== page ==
This Is Not Your Father’s World Of Nitrogen Management
Many of us older citizens can remember times when our fathers toiled day and night, to coax meager crop yields from fields they owned; land which often had suffered from less-thanstellar management by their forefathers, writes Cliff Snyder, Director, Nitrogen Program, International Plant Nutrition Institute. Many current farmers are coping with a legacy of excessive or “recreational” soil tillage; and an inheritance of complacency about optimal soil fertility management and appropriate conservation practice implementation. A high percentage of absentee land ownership sometimes makes it difficult for a farmer to focus on more than the land rental check; causing inadequate attention to sustained soil productivity and reduced loss of nitrogen (N) from the soil to water and air resources.
On the positive side, more research, environmental monitoring, and rapid dissemination of information via the internet are making an increasing number of non-farm citizens aware of groundwater, surface water, and air quality challenges associated with agricultural N losses. It is good to see urban millennials and others taking interest in the “who and the how” of food production; farm management and productivity that enables us all to enjoy reasonably priced, nutritious meals three times a day. Yet, many non-farm citizens do not understand or trust sound agricultural science. Too many increasingly rely on less-than-scientific blogs, tweets, and social media to form their opinions about agriculture. That situation heightens the need for greater agricultural transparency and management practice documentation; to allow farmers to track their own performance and to help increase public trust and confidence in improved on-farm N stewardship.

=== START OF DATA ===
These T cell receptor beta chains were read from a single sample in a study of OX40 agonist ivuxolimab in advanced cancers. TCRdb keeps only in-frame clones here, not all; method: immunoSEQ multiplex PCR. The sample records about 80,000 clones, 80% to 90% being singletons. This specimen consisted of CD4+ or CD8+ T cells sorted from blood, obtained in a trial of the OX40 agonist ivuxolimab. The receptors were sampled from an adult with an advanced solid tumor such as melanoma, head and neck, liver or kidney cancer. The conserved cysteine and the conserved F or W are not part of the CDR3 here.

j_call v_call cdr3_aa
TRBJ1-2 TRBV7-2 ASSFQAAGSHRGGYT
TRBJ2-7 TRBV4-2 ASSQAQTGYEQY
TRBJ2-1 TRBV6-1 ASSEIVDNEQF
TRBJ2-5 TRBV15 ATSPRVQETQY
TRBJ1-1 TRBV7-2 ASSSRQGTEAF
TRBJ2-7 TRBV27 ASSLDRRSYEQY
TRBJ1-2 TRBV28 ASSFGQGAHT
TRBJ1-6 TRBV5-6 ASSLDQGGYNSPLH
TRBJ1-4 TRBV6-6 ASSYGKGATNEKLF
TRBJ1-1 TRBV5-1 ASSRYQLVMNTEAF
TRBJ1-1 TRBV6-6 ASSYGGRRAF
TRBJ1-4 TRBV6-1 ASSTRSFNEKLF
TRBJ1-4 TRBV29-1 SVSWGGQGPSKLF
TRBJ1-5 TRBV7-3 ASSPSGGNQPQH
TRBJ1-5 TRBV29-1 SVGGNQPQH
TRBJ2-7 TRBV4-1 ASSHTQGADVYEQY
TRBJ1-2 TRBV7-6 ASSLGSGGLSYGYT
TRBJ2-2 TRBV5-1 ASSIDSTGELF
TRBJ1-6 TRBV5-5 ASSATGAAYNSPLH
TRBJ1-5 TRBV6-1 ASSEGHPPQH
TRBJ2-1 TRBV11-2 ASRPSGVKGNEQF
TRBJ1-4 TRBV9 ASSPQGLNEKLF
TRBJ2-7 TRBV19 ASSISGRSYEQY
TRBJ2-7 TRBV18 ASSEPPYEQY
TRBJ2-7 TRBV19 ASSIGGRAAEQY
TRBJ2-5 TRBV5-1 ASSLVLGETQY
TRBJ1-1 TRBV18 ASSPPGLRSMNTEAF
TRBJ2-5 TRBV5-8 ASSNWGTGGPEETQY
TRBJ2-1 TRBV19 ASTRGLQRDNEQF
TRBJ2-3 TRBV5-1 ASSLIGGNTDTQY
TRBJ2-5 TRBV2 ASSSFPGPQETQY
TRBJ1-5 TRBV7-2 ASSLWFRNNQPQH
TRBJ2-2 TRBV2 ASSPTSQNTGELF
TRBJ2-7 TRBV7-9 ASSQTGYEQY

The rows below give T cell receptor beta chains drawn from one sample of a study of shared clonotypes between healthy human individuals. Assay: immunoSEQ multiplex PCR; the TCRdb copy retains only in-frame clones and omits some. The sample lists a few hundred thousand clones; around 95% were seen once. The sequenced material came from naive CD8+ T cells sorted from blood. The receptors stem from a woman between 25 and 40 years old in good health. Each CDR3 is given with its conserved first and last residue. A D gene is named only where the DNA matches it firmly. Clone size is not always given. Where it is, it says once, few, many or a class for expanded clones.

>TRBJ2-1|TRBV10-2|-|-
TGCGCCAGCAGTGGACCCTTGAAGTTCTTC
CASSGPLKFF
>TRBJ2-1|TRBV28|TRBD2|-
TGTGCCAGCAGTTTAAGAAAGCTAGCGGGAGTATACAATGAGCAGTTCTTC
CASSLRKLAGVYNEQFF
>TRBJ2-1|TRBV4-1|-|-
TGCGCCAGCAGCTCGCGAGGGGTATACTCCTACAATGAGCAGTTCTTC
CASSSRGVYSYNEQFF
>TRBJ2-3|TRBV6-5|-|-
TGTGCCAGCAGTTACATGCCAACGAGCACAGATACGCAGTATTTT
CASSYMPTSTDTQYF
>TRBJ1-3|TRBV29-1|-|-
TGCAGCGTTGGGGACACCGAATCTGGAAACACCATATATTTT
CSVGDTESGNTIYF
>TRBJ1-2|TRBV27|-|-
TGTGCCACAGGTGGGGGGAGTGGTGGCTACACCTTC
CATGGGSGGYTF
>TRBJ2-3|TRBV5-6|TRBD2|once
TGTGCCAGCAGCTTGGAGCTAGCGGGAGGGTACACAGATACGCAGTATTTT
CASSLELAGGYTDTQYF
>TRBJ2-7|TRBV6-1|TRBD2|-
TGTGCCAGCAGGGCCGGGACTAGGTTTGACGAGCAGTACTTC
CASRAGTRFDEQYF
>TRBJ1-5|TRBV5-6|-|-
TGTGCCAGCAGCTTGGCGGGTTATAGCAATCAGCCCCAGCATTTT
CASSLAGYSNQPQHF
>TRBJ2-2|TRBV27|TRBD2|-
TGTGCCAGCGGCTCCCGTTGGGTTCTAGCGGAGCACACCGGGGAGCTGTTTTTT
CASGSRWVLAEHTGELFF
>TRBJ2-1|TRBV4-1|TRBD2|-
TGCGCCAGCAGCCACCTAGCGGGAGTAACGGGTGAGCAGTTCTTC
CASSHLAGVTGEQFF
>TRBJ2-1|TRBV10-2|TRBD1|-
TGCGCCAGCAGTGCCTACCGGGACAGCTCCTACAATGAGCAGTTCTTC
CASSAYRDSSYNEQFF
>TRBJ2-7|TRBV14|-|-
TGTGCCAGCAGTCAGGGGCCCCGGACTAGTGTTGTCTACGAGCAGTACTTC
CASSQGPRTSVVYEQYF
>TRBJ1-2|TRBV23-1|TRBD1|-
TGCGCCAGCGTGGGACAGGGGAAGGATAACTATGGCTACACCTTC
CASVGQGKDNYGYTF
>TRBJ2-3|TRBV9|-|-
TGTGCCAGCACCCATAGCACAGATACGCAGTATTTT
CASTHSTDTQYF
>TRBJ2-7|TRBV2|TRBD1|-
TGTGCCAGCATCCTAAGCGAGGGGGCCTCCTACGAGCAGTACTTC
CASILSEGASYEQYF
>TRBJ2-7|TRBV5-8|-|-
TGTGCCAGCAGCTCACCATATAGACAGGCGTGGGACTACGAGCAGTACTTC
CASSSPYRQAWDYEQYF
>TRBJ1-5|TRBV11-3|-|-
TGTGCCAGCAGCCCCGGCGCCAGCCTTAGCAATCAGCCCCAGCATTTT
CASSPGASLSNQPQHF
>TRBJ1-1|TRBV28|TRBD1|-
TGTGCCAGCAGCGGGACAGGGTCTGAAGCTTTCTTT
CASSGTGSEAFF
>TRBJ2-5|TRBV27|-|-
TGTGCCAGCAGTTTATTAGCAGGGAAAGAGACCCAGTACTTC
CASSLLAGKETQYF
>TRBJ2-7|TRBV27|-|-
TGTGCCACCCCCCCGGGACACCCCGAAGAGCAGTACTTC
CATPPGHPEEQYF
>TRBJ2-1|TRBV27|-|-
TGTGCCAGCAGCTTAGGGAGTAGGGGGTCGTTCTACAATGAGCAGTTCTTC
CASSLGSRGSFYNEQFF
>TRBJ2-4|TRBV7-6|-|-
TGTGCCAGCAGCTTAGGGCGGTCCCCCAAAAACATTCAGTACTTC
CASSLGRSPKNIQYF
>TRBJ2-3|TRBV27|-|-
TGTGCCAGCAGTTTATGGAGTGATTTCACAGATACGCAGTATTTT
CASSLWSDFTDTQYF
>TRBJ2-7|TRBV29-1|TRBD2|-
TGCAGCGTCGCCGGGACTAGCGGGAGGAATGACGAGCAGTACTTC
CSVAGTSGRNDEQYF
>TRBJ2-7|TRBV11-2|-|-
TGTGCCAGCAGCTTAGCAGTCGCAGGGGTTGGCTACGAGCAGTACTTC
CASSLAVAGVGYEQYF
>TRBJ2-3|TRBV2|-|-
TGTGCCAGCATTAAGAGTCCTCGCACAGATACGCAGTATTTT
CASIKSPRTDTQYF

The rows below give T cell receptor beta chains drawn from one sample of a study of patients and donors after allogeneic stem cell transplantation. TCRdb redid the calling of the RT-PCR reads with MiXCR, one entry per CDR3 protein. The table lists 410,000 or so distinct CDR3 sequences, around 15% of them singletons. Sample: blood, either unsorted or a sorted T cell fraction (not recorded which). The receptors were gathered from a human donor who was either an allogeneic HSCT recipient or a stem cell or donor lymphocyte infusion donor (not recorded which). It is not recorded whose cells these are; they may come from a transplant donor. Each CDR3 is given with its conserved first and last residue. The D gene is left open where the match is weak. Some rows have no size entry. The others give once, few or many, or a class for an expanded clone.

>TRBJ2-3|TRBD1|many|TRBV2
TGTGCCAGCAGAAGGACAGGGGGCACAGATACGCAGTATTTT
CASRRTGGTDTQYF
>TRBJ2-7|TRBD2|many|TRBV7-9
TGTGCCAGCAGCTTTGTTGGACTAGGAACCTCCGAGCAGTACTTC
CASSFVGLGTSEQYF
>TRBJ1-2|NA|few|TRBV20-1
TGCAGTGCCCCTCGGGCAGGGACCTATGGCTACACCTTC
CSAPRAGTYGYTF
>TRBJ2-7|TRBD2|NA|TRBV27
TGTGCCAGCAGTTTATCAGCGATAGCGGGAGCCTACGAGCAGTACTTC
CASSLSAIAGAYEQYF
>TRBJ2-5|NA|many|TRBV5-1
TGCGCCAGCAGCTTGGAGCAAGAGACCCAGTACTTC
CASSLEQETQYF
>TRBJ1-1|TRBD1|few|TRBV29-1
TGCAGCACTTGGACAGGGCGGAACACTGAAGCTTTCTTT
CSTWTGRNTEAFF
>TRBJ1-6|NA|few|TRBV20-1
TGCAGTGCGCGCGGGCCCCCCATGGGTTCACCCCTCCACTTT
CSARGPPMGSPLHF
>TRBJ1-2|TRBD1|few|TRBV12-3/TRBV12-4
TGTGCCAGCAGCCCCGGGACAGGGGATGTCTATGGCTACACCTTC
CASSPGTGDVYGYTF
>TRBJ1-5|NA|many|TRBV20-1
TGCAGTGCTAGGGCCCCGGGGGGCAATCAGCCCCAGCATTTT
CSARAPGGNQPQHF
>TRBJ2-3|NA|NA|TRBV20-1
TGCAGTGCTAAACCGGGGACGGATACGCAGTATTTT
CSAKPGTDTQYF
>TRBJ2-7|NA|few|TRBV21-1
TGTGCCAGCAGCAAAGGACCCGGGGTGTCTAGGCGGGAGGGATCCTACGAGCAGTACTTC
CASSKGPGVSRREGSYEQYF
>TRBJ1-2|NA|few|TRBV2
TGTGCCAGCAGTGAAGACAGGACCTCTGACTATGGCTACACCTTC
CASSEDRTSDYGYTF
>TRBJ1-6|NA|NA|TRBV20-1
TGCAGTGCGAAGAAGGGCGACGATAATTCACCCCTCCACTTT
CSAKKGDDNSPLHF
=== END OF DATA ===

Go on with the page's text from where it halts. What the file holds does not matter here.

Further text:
More farmers with “boots-in-the-field” experience are using newer tools, technologies, and information to raise crop yields, and getting more of the applied N in the crop. Some believe that more sophisticated crop, soil, and nutrient management is becoming a necessity; especially in the face of greater weather uncertainty and extremes than were experienced by previous farming generations. Farmers have a vested interest in knowing the amounts of N being lost from their fields and farms, and have a heightened desire for improved models to better predict those losses, and the best economic practices to mitigate the losses. Those advances in understanding and management capability to reduce N losses, cannot be accomplished without expanded investment in research and better collaboration between agricultural and environmental scientists. That desirable partnering should always aim to improve and sustain farm productivity and profitability, through even better efficiency and effectiveness of crop production inputs; especially N inputs in balance with other essential nutrients and site-specific soil and water conservation.